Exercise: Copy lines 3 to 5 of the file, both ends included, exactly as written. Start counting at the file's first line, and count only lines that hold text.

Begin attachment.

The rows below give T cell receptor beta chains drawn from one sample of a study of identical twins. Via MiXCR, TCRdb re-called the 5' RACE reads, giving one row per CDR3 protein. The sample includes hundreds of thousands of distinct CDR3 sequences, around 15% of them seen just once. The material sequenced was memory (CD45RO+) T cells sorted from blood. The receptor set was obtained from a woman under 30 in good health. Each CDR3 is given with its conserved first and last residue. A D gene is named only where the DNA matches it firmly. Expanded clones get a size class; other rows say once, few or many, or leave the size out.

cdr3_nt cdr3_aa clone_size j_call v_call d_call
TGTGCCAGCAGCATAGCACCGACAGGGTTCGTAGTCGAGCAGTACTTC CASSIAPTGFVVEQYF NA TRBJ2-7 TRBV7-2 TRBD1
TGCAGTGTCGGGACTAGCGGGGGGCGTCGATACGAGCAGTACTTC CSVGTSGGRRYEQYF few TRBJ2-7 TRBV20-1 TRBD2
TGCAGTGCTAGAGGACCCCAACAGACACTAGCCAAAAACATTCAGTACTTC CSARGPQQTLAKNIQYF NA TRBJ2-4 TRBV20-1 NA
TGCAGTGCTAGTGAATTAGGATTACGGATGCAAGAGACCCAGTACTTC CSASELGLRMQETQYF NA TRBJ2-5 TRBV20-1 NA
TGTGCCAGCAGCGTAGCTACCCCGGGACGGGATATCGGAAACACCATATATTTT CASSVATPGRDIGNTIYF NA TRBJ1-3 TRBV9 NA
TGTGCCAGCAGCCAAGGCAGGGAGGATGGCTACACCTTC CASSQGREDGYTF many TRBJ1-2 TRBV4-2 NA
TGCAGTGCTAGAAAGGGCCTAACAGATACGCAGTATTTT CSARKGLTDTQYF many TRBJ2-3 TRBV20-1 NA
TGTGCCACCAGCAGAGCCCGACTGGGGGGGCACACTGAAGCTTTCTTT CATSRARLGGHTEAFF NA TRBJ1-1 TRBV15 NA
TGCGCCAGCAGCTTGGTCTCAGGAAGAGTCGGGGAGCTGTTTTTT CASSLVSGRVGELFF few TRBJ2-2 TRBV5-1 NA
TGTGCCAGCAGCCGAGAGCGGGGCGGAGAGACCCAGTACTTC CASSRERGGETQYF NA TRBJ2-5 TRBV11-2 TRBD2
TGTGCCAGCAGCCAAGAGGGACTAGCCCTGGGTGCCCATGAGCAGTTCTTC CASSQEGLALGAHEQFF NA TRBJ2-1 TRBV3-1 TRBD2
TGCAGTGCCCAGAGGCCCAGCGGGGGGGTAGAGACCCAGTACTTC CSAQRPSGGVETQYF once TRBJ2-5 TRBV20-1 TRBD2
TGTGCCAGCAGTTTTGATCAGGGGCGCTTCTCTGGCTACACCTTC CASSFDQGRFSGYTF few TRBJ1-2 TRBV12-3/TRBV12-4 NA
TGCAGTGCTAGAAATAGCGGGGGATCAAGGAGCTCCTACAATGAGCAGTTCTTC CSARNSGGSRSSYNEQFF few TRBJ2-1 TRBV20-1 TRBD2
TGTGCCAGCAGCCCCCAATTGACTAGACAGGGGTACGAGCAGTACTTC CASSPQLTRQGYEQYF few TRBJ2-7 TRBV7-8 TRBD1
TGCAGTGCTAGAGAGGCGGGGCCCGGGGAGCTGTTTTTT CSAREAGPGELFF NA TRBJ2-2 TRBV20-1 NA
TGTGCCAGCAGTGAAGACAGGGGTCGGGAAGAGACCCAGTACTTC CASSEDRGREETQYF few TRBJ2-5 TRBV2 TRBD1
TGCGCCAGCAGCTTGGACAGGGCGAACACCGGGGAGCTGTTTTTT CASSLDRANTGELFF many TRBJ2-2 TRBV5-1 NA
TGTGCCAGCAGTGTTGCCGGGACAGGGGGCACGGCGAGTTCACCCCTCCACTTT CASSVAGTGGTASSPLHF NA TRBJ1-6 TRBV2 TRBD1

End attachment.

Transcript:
TGTGCCAGCAGCATAGCACCGACAGGGTTCGTAGTCGAGCAGTACTTC CASSIAPTGFVVEQYF NA TRBJ2-7 TRBV7-2 TRBD1
TGCAGTGTCGGGACTAGCGGGGGGCGTCGATACGAGCAGTACTTC CSVGTSGGRRYEQYF few TRBJ2-7 TRBV20-1 TRBD2
TGCAGTGCTAGAGGACCCCAACAGACACTAGCCAAAAACATTCAGTACTTC CSARGPQQTLAKNIQYF NA TRBJ2-4 TRBV20-1 NA